Missing Link: The Principle of Data Minimalism – Dividing and Conquering

Missing Link: Data minimalism as a principle – divide and conquer

Ten years after Edward Snowden’s revelations, traffic encryption has come a long way. If the concept of “partitioning” prevails, i.e. concealing my network activities from the service providers I have chosen, that might help against surveillance capitalism.

In the first decade after Edward Snowden, developers, Internet companies, and activists (almost) put an end to the observation of data traffic on the arteries of the Internet with a lot of fake encryption. From the basic protection of the web protocol HTTP with TLS to the completely new TCP successor Quic, in which encryption is already integrated, to the different variants of encrypted DNS (DNS over TLS, DoT; DNS over HTTPS, DoH) – unencrypted data streams are now a rarity.

Shutting out prying eyes during packet transmission is only the first step. It is not enough, as the former chairman of the Internet Engineering Task Force (IETF), Jari Arkko, once again recommends to his developer colleagues in a current document. Rather, it can be important to prevent the endpoints involved in the communication process from seeing what a user says and does.

Arkko, who took over as chair of the IETF in the summer of the Snowden revelations from NSA-sponsored Russ Housely and recently resigned from the Internet Architecture Board, emphasizes: “We also face new attackers and risks. For example, the growing data stores of various Internet services to consider.” Especially when a partner specified in the communication protocol is very interested in data collection itself, it is important to provide further security measures – also towards this end of the line.

The “Principle of Least Privilege (PoLP)” must be observed. This means that every program and every user of a system should operate precisely on the basis of the rights that it absolutely needs to do its job. Also with a view to technical effectiveness, it is good if no party has all the information.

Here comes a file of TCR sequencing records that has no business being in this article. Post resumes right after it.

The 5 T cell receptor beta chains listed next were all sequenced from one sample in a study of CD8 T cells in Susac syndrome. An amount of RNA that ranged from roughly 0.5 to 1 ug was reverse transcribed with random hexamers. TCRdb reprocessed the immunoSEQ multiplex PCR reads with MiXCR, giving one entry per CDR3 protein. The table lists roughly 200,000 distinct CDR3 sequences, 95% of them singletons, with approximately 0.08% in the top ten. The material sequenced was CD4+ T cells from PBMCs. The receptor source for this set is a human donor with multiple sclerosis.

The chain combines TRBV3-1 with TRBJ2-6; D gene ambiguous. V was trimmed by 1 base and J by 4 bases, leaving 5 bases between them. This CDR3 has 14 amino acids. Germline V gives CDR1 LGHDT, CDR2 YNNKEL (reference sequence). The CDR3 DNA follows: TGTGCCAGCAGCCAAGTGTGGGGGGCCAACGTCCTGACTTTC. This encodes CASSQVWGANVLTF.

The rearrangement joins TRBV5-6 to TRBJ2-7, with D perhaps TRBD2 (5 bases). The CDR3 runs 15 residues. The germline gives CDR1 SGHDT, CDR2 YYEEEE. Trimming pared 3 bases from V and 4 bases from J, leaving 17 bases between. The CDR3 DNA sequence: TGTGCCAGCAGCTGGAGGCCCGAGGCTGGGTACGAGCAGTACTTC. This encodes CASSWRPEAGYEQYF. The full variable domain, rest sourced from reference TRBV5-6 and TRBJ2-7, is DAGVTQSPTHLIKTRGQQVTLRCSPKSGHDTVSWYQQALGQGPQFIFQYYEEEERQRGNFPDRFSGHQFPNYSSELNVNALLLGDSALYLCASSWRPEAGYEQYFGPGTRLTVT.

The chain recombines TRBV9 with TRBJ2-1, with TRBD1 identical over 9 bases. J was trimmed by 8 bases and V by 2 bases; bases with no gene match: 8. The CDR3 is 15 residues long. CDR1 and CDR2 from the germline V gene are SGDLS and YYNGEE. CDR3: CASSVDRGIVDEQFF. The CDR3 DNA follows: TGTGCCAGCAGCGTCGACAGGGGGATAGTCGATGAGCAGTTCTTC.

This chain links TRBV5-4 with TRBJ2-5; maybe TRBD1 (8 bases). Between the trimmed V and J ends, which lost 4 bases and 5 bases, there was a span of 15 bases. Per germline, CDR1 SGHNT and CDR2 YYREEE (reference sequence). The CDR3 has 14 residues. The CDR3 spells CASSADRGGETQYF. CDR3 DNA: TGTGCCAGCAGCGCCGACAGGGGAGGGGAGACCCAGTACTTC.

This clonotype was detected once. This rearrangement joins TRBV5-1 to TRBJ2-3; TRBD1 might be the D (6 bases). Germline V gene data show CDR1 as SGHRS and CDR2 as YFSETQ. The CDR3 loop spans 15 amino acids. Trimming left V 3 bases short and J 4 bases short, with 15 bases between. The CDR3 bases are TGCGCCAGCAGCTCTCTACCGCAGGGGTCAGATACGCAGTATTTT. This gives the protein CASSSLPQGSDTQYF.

Arkko’s colleagues at the IAB no longer need to be convinced of this concept. The current chair of the IAB, Mirja Kühlewind, also an Ericsson researcher, together with two IAB members, dedicated their own draft to the idea of ​​”divide and rule” over your data. In Partitioning as an architecture for private communication, Kühlewind, Apple developer Tommy Pauly and Cloudflare developer Christopher Wood present many of the protocols for which IETF working groups are currently using the principle.

The recent partitioning trend was started by groups trying to make DNS more confidential. As an excuse for the fact that with DNS over HTTPS (DoH) there is suddenly more centralization of DNS traffic on large platforms – Firefox DoH traffic ends up at Cloudflare, for example – the DoH makers came up with their idea of ​​​​dividing the DNS requests on different ones proxies. While a first proxy receives the encrypted request from a requesting client, the target server gets the question about the content, but does not know who it originally came from. A basic requirement for Oblivious DNS over HTTPS (ODoH) is that the different proxies do not cooperate.

The various Oblivious specifications are by no means all partitioning protocol drafts. According to Kühlewind, Pauly, and Wood, this also includes the work on Masque (Multiplexed Application Substrate over QUIC Encryption) and PrivacyPass. Older proxies for tunneling IP and UDP traffic through HTTP already ensured such privacy-friendly splitting of traffic.

With HTTP/3 based on QUIC, a user can reach their target server with end-to-end encryption and conceal their path via several Connect UDP tunnels. The IETF PrivacyPass working group aims to help separate the ID of users from the information about their respective access to certain services. The authentication required for the services is carried out using “tokens” that are purchased anonymously in advance from issuing offices. The concept used for this is well known, it is the blind signatures designed by David Chaum.

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